As Rouhani opens up to Europe, his enemies work against him at home
Rome (AsiaNews) – Iranian President Hassan Rouhani starts a European tour tomorrow. First stop, a two-day visit to Italy. Then, France. For the Iranian leader, the main goal is to prepare channels of friendship and trade with the West ahead of the end of the sanctions against his country once the nuclear deal is implemented. During his stay in Rome, he will meet with Pope Francis in the Vatican.
Human rights groups and groups tied to the state of Israel are very critical of the visit, slamming Tehran’s anti-Israeli stance and Iran’s dismal human rights record (hundreds of executions this year). However, Rouhani’s main enemies are at home, among the ayatollahs and the Revolutionary Guards.
From the day of his election, Hassan Rouhani has been Iran’s friendly face to the world. As president, he has chatted on the phone with his US counterpart, Barack Obama; has sent greetings to the Jewish community on Jewish New Year; has expressed his willingness to take part in talks on Syria and Yemen; has extended an olive branch to Saudi Arabia; and has especially signed on to the nuclear deal worked out by his Foreign Minister, Mohammad Javad Zarif.
The deal allows Iran back into the concert of nations. It has also led to Tehran’s participation in the talks on Syria’s future and opened doors to a series of meeting with European business groups for future trade.
For Rouhani, opening up would revive the ailing Iranian economy after decades of economic sanctions, made worse by the recent drop in oil prices. For outsiders, with its 78 million people, 70 per cent under the age of 30, a highly educated workforce, Iran represents a very lucrative market.
Because of the embargo, the country lacks pharmaceuticals, surgical equipment, modern industrial plants, and upgraded refining facilities. Yet, for the Revolutionary Guards, Rouhani’s reforms are a threat, part of a plot to enslave the country.
Reaction to Rouhani’s rule has been building in intensity over the past few months, and appears to have picked with the targeting of journalists favourable to Rouhani who have been recently accused of "spying" and "infiltration" on behalf of the United States.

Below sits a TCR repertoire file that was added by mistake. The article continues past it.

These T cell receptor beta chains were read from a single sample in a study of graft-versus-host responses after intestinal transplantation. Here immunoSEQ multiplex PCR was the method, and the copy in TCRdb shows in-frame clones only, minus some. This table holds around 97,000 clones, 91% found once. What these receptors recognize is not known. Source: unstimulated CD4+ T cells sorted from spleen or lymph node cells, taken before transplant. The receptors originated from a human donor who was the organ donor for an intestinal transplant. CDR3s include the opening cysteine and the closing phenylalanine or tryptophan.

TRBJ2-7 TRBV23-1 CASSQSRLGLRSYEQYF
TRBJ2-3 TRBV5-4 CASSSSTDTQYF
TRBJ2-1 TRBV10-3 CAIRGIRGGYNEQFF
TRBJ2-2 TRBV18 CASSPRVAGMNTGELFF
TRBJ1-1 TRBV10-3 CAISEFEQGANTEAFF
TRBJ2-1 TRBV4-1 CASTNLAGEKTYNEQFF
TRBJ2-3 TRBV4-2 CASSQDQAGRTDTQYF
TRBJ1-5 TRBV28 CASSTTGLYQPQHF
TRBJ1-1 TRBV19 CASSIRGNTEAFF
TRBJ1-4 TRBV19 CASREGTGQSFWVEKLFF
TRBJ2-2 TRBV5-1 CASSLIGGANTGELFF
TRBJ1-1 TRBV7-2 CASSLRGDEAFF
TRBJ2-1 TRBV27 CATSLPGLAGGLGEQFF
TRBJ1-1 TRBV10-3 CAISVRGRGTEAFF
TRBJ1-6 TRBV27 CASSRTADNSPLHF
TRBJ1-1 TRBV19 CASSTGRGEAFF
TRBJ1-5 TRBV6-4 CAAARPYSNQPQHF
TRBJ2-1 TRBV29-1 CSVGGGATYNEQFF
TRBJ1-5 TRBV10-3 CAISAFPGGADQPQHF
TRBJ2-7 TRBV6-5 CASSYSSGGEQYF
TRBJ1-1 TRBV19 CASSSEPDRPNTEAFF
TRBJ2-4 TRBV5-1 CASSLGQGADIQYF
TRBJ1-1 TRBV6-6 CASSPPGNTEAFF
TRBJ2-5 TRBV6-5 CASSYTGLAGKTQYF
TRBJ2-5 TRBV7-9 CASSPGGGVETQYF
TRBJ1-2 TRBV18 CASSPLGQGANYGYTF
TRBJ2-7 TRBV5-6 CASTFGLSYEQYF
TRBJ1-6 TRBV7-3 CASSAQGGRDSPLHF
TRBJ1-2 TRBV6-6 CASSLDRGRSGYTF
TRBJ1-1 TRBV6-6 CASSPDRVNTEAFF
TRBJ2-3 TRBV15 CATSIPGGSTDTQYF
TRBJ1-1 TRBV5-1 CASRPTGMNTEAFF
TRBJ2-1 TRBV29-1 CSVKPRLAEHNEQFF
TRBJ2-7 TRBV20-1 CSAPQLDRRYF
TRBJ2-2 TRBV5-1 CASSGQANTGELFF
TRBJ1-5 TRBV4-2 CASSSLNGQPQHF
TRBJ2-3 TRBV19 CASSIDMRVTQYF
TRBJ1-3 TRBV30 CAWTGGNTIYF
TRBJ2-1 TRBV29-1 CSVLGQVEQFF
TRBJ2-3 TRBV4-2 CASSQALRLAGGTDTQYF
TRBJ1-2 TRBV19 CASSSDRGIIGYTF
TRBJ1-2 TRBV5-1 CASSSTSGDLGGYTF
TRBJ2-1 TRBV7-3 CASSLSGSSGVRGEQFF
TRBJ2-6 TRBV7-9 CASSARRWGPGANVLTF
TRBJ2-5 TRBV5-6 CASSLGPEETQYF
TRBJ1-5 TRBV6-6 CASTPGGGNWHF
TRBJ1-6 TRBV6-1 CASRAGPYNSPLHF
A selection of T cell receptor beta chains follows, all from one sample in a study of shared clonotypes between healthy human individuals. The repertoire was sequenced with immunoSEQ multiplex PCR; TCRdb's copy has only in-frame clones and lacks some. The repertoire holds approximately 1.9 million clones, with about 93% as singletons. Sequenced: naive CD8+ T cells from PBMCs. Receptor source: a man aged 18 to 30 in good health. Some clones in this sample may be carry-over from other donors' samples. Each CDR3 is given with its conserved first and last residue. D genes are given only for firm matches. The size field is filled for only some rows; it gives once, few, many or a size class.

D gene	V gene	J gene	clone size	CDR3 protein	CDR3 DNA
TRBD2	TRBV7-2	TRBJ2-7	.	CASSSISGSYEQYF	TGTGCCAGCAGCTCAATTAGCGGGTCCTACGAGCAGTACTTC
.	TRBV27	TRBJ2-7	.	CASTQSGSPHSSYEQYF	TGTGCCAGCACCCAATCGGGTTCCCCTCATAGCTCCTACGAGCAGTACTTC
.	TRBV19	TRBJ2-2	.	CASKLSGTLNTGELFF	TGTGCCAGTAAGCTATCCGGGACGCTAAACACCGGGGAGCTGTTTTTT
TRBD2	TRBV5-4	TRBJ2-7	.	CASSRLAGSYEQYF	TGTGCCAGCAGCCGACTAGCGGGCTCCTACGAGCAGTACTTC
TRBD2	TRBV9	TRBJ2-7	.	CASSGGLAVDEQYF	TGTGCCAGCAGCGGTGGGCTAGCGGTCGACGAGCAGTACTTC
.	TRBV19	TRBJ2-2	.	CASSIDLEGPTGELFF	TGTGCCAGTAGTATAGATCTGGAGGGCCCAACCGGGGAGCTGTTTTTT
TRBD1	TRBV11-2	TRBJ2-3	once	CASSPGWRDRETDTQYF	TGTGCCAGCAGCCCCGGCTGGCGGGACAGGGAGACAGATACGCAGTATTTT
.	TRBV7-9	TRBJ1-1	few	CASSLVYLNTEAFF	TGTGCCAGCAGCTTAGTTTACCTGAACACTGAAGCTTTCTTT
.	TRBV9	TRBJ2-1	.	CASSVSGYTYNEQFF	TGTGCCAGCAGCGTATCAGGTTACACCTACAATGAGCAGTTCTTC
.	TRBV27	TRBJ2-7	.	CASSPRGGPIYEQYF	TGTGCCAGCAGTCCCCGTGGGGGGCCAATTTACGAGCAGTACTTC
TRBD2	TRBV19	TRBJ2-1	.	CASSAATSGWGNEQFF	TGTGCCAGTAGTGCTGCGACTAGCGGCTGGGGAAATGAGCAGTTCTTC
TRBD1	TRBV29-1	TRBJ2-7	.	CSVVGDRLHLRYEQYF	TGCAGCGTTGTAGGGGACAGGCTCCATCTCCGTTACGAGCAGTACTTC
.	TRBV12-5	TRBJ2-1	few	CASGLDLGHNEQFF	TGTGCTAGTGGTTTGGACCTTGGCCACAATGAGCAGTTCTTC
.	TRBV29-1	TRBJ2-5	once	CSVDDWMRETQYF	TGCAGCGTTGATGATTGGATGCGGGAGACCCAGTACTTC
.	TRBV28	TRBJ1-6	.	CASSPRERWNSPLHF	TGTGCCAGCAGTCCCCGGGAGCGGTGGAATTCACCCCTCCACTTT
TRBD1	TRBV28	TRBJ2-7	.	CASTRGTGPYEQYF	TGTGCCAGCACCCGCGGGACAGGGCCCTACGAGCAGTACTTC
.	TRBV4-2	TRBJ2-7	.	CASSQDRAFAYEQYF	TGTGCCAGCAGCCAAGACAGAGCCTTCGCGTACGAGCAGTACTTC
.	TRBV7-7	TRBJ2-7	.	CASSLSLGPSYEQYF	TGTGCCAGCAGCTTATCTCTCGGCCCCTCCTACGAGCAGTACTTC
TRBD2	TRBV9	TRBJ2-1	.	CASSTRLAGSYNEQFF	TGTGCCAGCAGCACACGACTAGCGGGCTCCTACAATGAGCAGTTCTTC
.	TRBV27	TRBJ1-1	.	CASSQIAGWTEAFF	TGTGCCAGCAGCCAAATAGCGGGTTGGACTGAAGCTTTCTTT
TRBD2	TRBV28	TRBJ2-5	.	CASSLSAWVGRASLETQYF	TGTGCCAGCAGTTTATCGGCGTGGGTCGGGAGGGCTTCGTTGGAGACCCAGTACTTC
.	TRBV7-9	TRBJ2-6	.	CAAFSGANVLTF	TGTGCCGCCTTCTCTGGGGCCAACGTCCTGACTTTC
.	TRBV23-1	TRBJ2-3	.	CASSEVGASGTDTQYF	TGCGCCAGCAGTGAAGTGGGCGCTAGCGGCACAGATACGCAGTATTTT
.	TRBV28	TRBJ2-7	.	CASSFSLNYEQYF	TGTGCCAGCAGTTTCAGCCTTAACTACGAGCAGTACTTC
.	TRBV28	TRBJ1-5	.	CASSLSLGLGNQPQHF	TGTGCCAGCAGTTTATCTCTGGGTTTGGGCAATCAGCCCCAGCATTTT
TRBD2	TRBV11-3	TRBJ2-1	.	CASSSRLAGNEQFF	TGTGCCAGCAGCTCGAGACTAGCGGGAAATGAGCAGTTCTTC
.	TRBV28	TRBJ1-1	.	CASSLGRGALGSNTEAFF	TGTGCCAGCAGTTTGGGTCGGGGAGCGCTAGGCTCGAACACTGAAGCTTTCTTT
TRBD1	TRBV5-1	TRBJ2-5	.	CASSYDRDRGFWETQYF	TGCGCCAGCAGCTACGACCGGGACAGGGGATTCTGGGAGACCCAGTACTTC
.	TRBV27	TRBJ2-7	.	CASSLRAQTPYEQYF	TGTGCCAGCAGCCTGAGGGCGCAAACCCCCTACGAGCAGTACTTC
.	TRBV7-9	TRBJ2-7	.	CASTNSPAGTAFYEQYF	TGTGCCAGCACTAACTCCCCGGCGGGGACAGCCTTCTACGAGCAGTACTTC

The journalists arrested by Iran’s Revolutionary Guards Intelligence Organisation include Isa Saharkhiz, Ehsan Mazandarani, Afarin Chitsaz, and Saman Safarzaei, with a probable fifth one whose identity is unconfirmed. And their not alone. Scores of activists, dual Iranian-American nationals, and other cultural figures, 43 in all, have been detained over the last several months.
Members of Iran’s parliament (Majlis), and Mohammad Ali Jaafari, the Commander of the Revolutionary Guards, have warned of a “new sedition which is being led by the US government to infiltrate the country.”
Although Rouhani has tried to counter the creeping wilful paranoia, he has failed to prevent the arrests.
It is increasingly clear that the Revolutionary Guards and conservative ayatollahs are the main opponents to the deal. The former fear losing their economic privileges (infrastructure, drugs, smuggling); the latter are concerned that the legitimacy of the 36-year-old Islamic regime might come into question.
Moreover, under the ayatollahs, starting with Khomeini, disaffection with Islam has grown and most young people have stopped going to mosques and listening to religious leaders.
Therefore, out of its own self-interest, the West should not leave this great country out in the cold.